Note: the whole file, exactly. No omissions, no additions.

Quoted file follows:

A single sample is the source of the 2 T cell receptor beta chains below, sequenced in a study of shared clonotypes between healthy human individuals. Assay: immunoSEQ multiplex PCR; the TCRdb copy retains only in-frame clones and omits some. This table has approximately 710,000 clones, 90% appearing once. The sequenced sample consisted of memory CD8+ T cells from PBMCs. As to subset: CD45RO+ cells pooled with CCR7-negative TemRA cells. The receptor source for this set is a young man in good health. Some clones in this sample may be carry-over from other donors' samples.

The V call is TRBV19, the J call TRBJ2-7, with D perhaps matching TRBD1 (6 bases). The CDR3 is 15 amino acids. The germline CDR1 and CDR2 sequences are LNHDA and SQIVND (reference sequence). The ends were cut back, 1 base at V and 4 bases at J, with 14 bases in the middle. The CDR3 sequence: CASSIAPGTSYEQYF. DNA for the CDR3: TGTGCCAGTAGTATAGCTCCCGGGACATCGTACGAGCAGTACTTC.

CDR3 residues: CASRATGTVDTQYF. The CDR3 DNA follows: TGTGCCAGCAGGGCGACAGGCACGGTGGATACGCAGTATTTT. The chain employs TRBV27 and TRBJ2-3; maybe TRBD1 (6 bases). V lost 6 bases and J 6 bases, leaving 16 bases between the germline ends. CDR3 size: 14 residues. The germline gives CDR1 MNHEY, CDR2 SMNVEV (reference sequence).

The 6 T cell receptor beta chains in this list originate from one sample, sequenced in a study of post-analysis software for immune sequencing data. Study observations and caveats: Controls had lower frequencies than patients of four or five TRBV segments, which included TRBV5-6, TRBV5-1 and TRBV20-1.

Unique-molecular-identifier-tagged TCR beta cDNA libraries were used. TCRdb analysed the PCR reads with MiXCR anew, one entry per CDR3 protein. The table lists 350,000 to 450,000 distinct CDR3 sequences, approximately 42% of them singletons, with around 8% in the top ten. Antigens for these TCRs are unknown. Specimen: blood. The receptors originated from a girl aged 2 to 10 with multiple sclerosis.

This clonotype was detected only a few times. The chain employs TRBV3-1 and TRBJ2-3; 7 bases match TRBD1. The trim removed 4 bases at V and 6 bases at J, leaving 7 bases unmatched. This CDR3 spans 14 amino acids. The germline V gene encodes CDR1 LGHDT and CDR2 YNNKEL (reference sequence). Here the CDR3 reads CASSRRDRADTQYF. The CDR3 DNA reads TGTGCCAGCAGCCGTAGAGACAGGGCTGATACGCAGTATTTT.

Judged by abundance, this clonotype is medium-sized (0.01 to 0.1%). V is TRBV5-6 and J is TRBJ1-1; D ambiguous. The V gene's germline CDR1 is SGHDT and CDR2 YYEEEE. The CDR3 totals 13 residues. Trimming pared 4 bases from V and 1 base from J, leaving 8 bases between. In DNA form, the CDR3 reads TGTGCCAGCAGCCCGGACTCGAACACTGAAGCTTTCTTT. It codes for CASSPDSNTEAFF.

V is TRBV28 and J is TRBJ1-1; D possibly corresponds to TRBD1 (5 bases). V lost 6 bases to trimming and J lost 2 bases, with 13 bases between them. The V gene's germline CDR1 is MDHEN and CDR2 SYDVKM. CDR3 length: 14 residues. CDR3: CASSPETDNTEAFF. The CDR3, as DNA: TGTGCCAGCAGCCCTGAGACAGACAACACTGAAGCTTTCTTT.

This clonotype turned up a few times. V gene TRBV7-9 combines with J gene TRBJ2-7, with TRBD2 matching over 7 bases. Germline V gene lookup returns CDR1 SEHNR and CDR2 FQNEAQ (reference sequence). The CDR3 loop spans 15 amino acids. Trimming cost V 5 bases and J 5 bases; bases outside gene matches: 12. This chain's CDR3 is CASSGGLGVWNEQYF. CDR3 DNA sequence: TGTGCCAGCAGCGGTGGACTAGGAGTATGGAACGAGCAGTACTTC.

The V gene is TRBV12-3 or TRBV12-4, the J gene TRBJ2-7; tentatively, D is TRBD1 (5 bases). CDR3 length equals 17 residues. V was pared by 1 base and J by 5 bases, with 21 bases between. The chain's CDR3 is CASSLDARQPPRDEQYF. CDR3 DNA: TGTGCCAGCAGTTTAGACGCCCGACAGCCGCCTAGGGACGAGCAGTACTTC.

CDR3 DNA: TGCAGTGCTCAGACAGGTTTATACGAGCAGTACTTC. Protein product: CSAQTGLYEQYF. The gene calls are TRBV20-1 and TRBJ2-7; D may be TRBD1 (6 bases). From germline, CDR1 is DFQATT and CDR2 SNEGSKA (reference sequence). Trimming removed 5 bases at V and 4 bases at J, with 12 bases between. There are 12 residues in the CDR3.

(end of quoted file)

A single sample is the source of the 2 T cell receptor beta chains below, sequenced in a study of shared clonotypes between healthy human individuals. Assay: immunoSEQ multiplex PCR; the TCRdb copy retains only in-frame clones and omits some. This table has approximately 710,000 clones, 90% appearing once. The sequenced sample consisted of memory CD8+ T cells from PBMCs. As to subset: CD45RO+ cells pooled with CCR7-negative TemRA cells. The receptor source for this set is a young man in good health. Some clones in this sample may be carry-over from other donors' samples.

The V call is TRBV19, the J call TRBJ2-7, with D perhaps matching TRBD1 (6 bases). The CDR3 is 15 amino acids. The germline CDR1 and CDR2 sequences are LNHDA and SQIVND (reference sequence). The ends were cut back, 1 base at V and 4 bases at J, with 14 bases in the middle. The CDR3 sequence: CASSIAPGTSYEQYF. DNA for the CDR3: TGTGCCAGTAGTATAGCTCCCGGGACATCGTACGAGCAGTACTTC.

CDR3 residues: CASRATGTVDTQYF. The CDR3 DNA follows: TGTGCCAGCAGGGCGACAGGCACGGTGGATACGCAGTATTTT. The chain employs TRBV27 and TRBJ2-3; maybe TRBD1 (6 bases). V lost 6 bases and J 6 bases, leaving 16 bases between the germline ends. CDR3 size: 14 residues. The germline gives CDR1 MNHEY, CDR2 SMNVEV (reference sequence).

The 6 T cell receptor beta chains in this list originate from one sample, sequenced in a study of post-analysis software for immune sequencing data. Study observations and caveats: Controls had lower frequencies than patients of four or five TRBV segments, which included TRBV5-6, TRBV5-1 and TRBV20-1.

Unique-molecular-identifier-tagged TCR beta cDNA libraries were used. TCRdb analysed the PCR reads with MiXCR anew, one entry per CDR3 protein. The table lists 350,000 to 450,000 distinct CDR3 sequences, approximately 42% of them singletons, with around 8% in the top ten. Antigens for these TCRs are unknown. Specimen: blood. The receptors originated from a girl aged 2 to 10 with multiple sclerosis.

This clonotype was detected only a few times. The chain employs TRBV3-1 and TRBJ2-3; 7 bases match TRBD1. The trim removed 4 bases at V and 6 bases at J, leaving 7 bases unmatched. This CDR3 spans 14 amino acids. The germline V gene encodes CDR1 LGHDT and CDR2 YNNKEL (reference sequence). Here the CDR3 reads CASSRRDRADTQYF. The CDR3 DNA reads TGTGCCAGCAGCCGTAGAGACAGGGCTGATACGCAGTATTTT.

Judged by abundance, this clonotype is medium-sized (0.01 to 0.1%). V is TRBV5-6 and J is TRBJ1-1; D ambiguous. The V gene's germline CDR1 is SGHDT and CDR2 YYEEEE. The CDR3 totals 13 residues. Trimming pared 4 bases from V and 1 base from J, leaving 8 bases between. In DNA form, the CDR3 reads TGTGCCAGCAGCCCGGACTCGAACACTGAAGCTTTCTTT. It codes for CASSPDSNTEAFF.

V is TRBV28 and J is TRBJ1-1; D possibly corresponds to TRBD1 (5 bases). V lost 6 bases to trimming and J lost 2 bases, with 13 bases between them. The V gene's germline CDR1 is MDHEN and CDR2 SYDVKM. CDR3 length: 14 residues. CDR3: CASSPETDNTEAFF. The CDR3, as DNA: TGTGCCAGCAGCCCTGAGACAGACAACACTGAAGCTTTCTTT.

This clonotype turned up a few times. V gene TRBV7-9 combines with J gene TRBJ2-7, with TRBD2 matching over 7 bases. Germline V gene lookup returns CDR1 SEHNR and CDR2 FQNEAQ (reference sequence). The CDR3 loop spans 15 amino acids. Trimming cost V 5 bases and J 5 bases; bases outside gene matches: 12. This chain's CDR3 is CASSGGLGVWNEQYF. CDR3 DNA sequence: TGTGCCAGCAGCGGTGGACTAGGAGTATGGAACGAGCAGTACTTC.

The V gene is TRBV12-3 or TRBV12-4, the J gene TRBJ2-7; tentatively, D is TRBD1 (5 bases). CDR3 length equals 17 residues. V was pared by 1 base and J by 5 bases, with 21 bases between. The chain's CDR3 is CASSLDARQPPRDEQYF. CDR3 DNA: TGTGCCAGCAGTTTAGACGCCCGACAGCCGCCTAGGGACGAGCAGTACTTC.

CDR3 DNA: TGCAGTGCTCAGACAGGTTTATACGAGCAGTACTTC. Protein product: CSAQTGLYEQYF. The gene calls are TRBV20-1 and TRBJ2-7; D may be TRBD1 (6 bases). From germline, CDR1 is DFQATT and CDR2 SNEGSKA (reference sequence). Trimming removed 5 bases at V and 4 bases at J, with 12 bases between. There are 12 residues in the CDR3.